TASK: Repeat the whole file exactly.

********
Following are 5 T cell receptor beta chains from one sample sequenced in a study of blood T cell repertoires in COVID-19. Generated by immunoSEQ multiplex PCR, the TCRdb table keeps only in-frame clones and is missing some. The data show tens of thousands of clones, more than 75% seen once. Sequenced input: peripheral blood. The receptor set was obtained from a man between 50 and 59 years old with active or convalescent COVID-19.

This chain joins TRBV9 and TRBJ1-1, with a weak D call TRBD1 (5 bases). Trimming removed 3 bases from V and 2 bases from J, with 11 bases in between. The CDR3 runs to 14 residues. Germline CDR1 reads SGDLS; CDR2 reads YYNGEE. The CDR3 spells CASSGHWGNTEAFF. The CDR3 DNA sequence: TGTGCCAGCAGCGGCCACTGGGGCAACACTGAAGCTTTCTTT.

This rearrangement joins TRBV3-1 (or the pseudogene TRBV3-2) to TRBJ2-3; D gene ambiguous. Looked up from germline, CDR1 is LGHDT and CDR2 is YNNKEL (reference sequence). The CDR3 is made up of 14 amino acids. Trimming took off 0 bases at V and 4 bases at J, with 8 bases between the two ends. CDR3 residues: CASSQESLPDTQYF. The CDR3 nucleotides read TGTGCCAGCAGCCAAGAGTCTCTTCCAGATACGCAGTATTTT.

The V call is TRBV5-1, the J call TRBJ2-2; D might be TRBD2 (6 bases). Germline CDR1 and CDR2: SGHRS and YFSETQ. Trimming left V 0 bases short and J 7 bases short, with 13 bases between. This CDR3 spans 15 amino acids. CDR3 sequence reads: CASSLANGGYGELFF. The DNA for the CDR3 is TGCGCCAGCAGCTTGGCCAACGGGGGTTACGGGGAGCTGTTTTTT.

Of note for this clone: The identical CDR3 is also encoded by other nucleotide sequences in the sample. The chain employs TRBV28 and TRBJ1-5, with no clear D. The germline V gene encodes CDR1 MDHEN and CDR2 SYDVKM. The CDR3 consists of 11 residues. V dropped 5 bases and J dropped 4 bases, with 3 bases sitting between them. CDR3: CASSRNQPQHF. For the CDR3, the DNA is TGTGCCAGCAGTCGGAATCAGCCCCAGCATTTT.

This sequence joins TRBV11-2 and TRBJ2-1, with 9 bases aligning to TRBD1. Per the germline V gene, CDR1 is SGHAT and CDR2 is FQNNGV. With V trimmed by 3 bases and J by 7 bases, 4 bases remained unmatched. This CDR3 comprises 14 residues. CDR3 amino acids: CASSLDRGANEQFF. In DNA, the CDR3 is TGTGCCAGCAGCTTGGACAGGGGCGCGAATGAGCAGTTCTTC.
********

Following are 5 T cell receptor beta chains from one sample sequenced in a study of blood T cell repertoires in COVID-19. Generated by immunoSEQ multiplex PCR, the TCRdb table keeps only in-frame clones and is missing some. The data show tens of thousands of clones, more than 75% seen once. Sequenced input: peripheral blood. The receptor set was obtained from a man between 50 and 59 years old with active or convalescent COVID-19.

This chain joins TRBV9 and TRBJ1-1, with a weak D call TRBD1 (5 bases). Trimming removed 3 bases from V and 2 bases from J, with 11 bases in between. The CDR3 runs to 14 residues. Germline CDR1 reads SGDLS; CDR2 reads YYNGEE. The CDR3 spells CASSGHWGNTEAFF. The CDR3 DNA sequence: TGTGCCAGCAGCGGCCACTGGGGCAACACTGAAGCTTTCTTT.

This rearrangement joins TRBV3-1 (or the pseudogene TRBV3-2) to TRBJ2-3; D gene ambiguous. Looked up from germline, CDR1 is LGHDT and CDR2 is YNNKEL (reference sequence). The CDR3 is made up of 14 amino acids. Trimming took off 0 bases at V and 4 bases at J, with 8 bases between the two ends. CDR3 residues: CASSQESLPDTQYF. The CDR3 nucleotides read TGTGCCAGCAGCCAAGAGTCTCTTCCAGATACGCAGTATTTT.

The V call is TRBV5-1, the J call TRBJ2-2; D might be TRBD2 (6 bases). Germline CDR1 and CDR2: SGHRS and YFSETQ. Trimming left V 0 bases short and J 7 bases short, with 13 bases between. This CDR3 spans 15 amino acids. CDR3 sequence reads: CASSLANGGYGELFF. The DNA for the CDR3 is TGCGCCAGCAGCTTGGCCAACGGGGGTTACGGGGAGCTGTTTTTT.

Of note for this clone: The identical CDR3 is also encoded by other nucleotide sequences in the sample. The chain employs TRBV28 and TRBJ1-5, with no clear D. The germline V gene encodes CDR1 MDHEN and CDR2 SYDVKM. The CDR3 consists of 11 residues. V dropped 5 bases and J dropped 4 bases, with 3 bases sitting between them. CDR3: CASSRNQPQHF. For the CDR3, the DNA is TGTGCCAGCAGTCGGAATCAGCCCCAGCATTTT.

This sequence joins TRBV11-2 and TRBJ2-1, with 9 bases aligning to TRBD1. Per the germline V gene, CDR1 is SGHAT and CDR2 is FQNNGV. With V trimmed by 3 bases and J by 7 bases, 4 bases remained unmatched. This CDR3 comprises 14 residues. CDR3 amino acids: CASSLDRGANEQFF. In DNA, the CDR3 is TGTGCCAGCAGCTTGGACAGGGGCGCGAATGAGCAGTTCTTC.